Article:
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Meghan Trainor's "All About that Bass" has achieved parody-level popularity... and not to be left out, gamers have gotten into the action. Check out this clever parody song featuring everyone's favorite board game, Settlers of Catan:
Doesn't it just make you want to play Catan tonight?
It's a rather clever parody and the girl who sings it is phenomenal.
Have you not played Catan before? If not, here are 9 reasons why you should:
Seriously. Just like in the video, Catan is the sort of game the entire family can join in on. You can even invite the roommate who just kind of stares at you blankly when you talk about games, or your 10-year-old niece. It's the perfect way to make family parties a little less boring or just fill the time when you have friends over.
Unlike Risk, or Monopoly, or a lot of the more traditional games, Catan won't have you and your friends at each other's throats because the play is mostly cooperative. Occasionally someone will have all the resources they need to build and build and build. More likely, everyone is going to need wood for sheep. Or sheep for brick, or wheat for ore.
I mean, that's not to say things can't get ugly if you all have tempers or anyone is prone to table flipping. Or if you do anything on this list of ways to piss off Catan players. (Seriously, don't do it!)
How many of your friends do you invite over for game night? I've had game nights with as many as 12 people (it was loud -- it didn't help that we had a 3-year-old and a 3-month-old present). One of the biggest problems is finding games that can accommodate bigger groups. The base set of Catan is good for up to just 4 players, but you can get expansions to add another 5-6 players.
If you're willing to get creative, though, you can "hack" the game to support up to 8 players. Check out this handy guide here.
Catan's modular board means the layout is always just a bit different. You'll get different resources and start in different places. So unlike Risk, which inevitably comes down to a battle between whoever's camped out in Australia and Asia, you won't be able to use the same strategy back to back. Which is good, especially if you and your friends have a regular board game night.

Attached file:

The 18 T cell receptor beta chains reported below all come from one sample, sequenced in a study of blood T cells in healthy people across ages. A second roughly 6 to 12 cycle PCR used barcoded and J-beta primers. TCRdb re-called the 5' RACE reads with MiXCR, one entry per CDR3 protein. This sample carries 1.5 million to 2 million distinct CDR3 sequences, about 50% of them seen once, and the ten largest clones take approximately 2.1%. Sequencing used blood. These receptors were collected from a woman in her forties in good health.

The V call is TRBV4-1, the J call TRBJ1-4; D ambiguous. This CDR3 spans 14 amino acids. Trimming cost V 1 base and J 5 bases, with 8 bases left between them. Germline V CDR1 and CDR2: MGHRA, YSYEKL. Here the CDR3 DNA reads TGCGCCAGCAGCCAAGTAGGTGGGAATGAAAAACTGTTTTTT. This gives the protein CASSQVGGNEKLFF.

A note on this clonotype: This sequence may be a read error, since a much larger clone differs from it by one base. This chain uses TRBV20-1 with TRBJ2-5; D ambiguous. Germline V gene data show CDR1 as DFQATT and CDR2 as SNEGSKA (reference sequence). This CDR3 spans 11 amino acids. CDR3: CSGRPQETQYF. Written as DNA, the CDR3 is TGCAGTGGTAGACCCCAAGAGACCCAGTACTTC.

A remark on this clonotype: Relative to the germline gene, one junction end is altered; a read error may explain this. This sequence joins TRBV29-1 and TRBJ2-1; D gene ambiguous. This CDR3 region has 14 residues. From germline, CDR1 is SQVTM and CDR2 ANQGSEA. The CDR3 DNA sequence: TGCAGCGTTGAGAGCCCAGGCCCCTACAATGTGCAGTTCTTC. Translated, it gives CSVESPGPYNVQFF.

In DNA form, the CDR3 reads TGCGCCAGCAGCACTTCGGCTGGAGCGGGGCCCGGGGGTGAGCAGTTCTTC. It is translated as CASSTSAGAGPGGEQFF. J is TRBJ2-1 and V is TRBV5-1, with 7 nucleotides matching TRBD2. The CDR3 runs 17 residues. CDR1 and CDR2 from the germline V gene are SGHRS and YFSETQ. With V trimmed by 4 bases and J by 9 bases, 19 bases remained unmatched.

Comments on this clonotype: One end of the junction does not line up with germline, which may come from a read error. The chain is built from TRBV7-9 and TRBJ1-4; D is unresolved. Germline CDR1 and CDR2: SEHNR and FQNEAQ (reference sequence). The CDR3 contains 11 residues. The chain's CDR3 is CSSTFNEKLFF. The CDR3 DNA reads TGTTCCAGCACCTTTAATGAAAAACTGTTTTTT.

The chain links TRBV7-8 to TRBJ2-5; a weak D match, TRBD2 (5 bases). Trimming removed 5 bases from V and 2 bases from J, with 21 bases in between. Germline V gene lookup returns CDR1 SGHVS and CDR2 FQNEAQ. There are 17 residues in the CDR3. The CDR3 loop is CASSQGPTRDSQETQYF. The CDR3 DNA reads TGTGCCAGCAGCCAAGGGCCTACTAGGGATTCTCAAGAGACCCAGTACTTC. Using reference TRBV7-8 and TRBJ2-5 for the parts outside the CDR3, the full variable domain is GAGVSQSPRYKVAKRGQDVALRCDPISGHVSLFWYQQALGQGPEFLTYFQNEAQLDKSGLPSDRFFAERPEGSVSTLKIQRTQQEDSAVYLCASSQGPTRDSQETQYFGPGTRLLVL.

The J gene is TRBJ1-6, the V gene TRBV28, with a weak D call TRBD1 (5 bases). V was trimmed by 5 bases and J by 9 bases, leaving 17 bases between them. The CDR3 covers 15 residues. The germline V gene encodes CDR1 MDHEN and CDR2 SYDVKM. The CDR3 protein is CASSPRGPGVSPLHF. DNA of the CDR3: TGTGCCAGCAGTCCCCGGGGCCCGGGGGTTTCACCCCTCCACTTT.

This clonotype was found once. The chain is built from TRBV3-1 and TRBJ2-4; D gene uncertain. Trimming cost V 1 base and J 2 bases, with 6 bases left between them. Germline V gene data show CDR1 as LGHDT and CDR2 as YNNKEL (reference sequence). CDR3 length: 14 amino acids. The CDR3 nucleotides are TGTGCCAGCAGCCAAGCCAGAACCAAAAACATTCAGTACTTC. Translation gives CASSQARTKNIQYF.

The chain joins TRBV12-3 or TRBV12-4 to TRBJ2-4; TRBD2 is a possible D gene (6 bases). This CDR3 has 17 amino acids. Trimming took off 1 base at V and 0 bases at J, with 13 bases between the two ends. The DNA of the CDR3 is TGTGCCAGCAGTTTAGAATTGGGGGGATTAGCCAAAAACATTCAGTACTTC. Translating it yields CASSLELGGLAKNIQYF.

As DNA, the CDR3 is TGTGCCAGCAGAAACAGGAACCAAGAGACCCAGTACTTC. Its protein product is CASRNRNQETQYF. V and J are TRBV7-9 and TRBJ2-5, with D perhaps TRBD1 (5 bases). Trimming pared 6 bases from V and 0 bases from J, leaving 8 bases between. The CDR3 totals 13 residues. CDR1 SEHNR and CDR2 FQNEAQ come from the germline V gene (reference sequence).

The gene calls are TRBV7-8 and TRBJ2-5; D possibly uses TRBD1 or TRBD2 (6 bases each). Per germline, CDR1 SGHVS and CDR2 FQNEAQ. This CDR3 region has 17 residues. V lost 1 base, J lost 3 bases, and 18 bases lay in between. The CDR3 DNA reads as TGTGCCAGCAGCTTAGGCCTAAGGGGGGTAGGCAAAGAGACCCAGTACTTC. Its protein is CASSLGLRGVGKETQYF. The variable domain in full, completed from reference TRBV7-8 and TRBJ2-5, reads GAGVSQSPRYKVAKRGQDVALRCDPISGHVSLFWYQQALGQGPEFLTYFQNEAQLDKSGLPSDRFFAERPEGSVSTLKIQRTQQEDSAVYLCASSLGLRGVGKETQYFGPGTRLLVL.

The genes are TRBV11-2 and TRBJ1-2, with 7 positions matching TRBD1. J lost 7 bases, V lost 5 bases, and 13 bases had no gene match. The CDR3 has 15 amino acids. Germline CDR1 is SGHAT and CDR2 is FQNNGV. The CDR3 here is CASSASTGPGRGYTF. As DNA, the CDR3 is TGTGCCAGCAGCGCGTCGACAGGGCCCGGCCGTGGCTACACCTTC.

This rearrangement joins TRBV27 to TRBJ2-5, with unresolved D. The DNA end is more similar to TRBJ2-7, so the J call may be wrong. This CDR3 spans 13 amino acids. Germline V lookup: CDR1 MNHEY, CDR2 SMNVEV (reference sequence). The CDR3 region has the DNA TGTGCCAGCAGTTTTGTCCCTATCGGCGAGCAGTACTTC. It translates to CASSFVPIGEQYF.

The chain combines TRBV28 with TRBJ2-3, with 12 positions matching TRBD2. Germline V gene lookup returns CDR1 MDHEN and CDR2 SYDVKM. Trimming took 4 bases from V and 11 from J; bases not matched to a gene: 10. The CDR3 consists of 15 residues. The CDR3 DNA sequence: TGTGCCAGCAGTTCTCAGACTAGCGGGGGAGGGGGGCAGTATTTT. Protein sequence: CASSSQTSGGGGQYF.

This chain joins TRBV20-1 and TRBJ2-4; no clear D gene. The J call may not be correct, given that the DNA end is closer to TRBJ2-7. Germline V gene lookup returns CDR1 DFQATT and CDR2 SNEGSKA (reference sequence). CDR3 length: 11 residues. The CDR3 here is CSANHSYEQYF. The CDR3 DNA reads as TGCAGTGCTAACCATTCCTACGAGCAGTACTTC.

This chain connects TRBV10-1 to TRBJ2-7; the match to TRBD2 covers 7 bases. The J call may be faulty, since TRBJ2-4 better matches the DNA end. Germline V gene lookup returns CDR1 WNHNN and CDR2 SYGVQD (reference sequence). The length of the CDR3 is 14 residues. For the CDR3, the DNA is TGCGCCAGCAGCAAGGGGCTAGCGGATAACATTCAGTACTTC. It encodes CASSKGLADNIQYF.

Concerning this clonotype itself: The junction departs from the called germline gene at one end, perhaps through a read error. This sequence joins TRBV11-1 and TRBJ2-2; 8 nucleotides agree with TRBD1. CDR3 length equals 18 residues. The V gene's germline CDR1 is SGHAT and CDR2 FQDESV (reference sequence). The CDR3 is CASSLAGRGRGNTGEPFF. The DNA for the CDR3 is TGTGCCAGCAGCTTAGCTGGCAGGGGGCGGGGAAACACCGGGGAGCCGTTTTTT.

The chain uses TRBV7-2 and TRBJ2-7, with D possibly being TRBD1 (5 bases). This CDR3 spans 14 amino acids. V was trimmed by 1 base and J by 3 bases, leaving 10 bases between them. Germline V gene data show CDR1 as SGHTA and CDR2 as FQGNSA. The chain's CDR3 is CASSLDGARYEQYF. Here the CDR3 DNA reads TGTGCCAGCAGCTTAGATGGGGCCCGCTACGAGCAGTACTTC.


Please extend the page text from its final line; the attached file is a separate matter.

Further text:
If you've ever played Arkham Horror, Risk, Monopoly, or even Munchkin, you know how a single game can drag on and on and on. Catan games go quickly -- anywhere from 30 minutes to 90 minutes. Game play is quick enough that you might actually want to play again. After all, you've got to come back from that terrible loss in the last game (all the Robber's fault, of course).
In the past I've said that I prefer Killer Bunnies to Catan. But there's one giant problem with Killer Bunnies: You need a Bunny in play before you can do anything. And sometimes you can go an entire game without drawing one.
There's no such problem in Catan. You need strategy and skill to win -- and just enough luck to not roll a bunch of 7s.
And speaking of strategy and luck...
Part of Catan's appeal is the interactions with other players. It's next to impossible for one player to get every resource on their own, which means you need to trade to get what you need to build. And the rules for trading are pretty relaxed, which means things can get very interesting. I've seen some very eager bidding wars and alliances forged through trades.
We've talked about this several times before: The number of expansions for Catan is simply overwhelming...but perfect if you're the type who feels the need to obsessively collect things.
Pick your poison. Are you all about Cities and Knights? Seafarers? Traders and Barbarians? Or maybe you'd prefer an Ancient Egypt-themed game, or yes, that Star Trek edition.
Even if you do have friends over regularly, you don't need to play things the same way every time.
They call it a gateway game for a reason: It's a good way to transition into other games. Catan is the epitome of classic Euro-style games, so once you've played it, you'll pick up other games (like Castles of Burgundy) very quickly.
So, who's playing Catan tonight? What's your favorite part of Catan? Tell us about it!